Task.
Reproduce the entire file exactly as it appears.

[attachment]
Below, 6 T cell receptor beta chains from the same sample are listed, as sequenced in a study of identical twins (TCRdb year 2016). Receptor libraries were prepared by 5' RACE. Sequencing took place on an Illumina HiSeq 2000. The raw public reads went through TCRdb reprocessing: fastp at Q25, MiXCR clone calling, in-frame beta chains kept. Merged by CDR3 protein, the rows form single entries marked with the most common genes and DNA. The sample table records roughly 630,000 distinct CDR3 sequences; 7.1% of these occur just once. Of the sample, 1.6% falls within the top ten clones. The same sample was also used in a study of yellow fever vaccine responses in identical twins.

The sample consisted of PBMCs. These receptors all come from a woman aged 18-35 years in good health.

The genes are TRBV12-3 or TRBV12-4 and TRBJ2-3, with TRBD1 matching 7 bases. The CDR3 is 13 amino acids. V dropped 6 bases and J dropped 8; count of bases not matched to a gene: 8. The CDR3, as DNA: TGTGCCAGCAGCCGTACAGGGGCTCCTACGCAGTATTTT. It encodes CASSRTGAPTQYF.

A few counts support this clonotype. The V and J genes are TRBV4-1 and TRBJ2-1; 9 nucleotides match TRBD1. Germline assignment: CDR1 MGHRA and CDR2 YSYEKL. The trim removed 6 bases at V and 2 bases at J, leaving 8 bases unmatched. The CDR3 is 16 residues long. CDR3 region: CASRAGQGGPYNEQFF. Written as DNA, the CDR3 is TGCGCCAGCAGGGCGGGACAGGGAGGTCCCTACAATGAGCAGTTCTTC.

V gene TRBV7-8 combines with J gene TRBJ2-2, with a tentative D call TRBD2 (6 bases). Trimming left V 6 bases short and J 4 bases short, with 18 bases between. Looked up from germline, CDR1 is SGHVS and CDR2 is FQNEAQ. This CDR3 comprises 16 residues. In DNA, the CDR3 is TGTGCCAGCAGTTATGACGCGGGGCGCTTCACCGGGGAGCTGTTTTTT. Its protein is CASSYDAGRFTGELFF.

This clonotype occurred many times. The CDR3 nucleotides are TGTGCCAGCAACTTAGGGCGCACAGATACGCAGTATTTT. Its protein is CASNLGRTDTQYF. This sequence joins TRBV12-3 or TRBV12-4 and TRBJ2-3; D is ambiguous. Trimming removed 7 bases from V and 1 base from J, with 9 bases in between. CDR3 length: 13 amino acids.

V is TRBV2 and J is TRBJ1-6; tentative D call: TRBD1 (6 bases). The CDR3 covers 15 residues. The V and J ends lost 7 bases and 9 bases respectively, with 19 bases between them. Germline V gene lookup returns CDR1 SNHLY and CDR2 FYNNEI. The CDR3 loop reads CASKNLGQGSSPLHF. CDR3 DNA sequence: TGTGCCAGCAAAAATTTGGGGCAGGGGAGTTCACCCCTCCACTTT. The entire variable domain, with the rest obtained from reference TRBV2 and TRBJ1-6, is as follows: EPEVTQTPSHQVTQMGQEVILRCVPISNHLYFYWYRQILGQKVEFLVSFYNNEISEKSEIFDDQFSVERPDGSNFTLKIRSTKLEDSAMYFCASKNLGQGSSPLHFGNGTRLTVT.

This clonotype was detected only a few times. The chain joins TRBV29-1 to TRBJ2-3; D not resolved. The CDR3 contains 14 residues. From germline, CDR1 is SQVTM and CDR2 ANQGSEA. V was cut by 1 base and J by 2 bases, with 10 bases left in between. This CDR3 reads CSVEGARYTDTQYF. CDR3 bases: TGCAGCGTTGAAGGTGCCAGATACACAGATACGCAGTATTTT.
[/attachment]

Below, 6 T cell receptor beta chains from the same sample are listed, as sequenced in a study of identical twins (TCRdb year 2016). Receptor libraries were prepared by 5' RACE. Sequencing took place on an Illumina HiSeq 2000. The raw public reads went through TCRdb reprocessing: fastp at Q25, MiXCR clone calling, in-frame beta chains kept. Merged by CDR3 protein, the rows form single entries marked with the most common genes and DNA. The sample table records roughly 630,000 distinct CDR3 sequences; 7.1% of these occur just once. Of the sample, 1.6% falls within the top ten clones. The same sample was also used in a study of yellow fever vaccine responses in identical twins.

The sample consisted of PBMCs. These receptors all come from a woman aged 18-35 years in good health.

The genes are TRBV12-3 or TRBV12-4 and TRBJ2-3, with TRBD1 matching 7 bases. The CDR3 is 13 amino acids. V dropped 6 bases and J dropped 8; count of bases not matched to a gene: 8. The CDR3, as DNA: TGTGCCAGCAGCCGTACAGGGGCTCCTACGCAGTATTTT. It encodes CASSRTGAPTQYF.

A few counts support this clonotype. The V and J genes are TRBV4-1 and TRBJ2-1; 9 nucleotides match TRBD1. Germline assignment: CDR1 MGHRA and CDR2 YSYEKL. The trim removed 6 bases at V and 2 bases at J, leaving 8 bases unmatched. The CDR3 is 16 residues long. CDR3 region: CASRAGQGGPYNEQFF. Written as DNA, the CDR3 is TGCGCCAGCAGGGCGGGACAGGGAGGTCCCTACAATGAGCAGTTCTTC.

V gene TRBV7-8 combines with J gene TRBJ2-2, with a tentative D call TRBD2 (6 bases). Trimming left V 6 bases short and J 4 bases short, with 18 bases between. Looked up from germline, CDR1 is SGHVS and CDR2 is FQNEAQ. This CDR3 comprises 16 residues. In DNA, the CDR3 is TGTGCCAGCAGTTATGACGCGGGGCGCTTCACCGGGGAGCTGTTTTTT. Its protein is CASSYDAGRFTGELFF.

This clonotype occurred many times. The CDR3 nucleotides are TGTGCCAGCAACTTAGGGCGCACAGATACGCAGTATTTT. Its protein is CASNLGRTDTQYF. This sequence joins TRBV12-3 or TRBV12-4 and TRBJ2-3; D is ambiguous. Trimming removed 7 bases from V and 1 base from J, with 9 bases in between. CDR3 length: 13 amino acids.

V is TRBV2 and J is TRBJ1-6; tentative D call: TRBD1 (6 bases). The CDR3 covers 15 residues. The V and J ends lost 7 bases and 9 bases respectively, with 19 bases between them. Germline V gene lookup returns CDR1 SNHLY and CDR2 FYNNEI. The CDR3 loop reads CASKNLGQGSSPLHF. CDR3 DNA sequence: TGTGCCAGCAAAAATTTGGGGCAGGGGAGTTCACCCCTCCACTTT. The entire variable domain, with the rest obtained from reference TRBV2 and TRBJ1-6, is as follows: EPEVTQTPSHQVTQMGQEVILRCVPISNHLYFYWYRQILGQKVEFLVSFYNNEISEKSEIFDDQFSVERPDGSNFTLKIRSTKLEDSAMYFCASKNLGQGSSPLHFGNGTRLTVT.

This clonotype was detected only a few times. The chain joins TRBV29-1 to TRBJ2-3; D not resolved. The CDR3 contains 14 residues. From germline, CDR1 is SQVTM and CDR2 ANQGSEA. V was cut by 1 base and J by 2 bases, with 10 bases left in between. This CDR3 reads CSVEGARYTDTQYF. CDR3 bases: TGCAGCGTTGAAGGTGCCAGATACACAGATACGCAGTATTTT.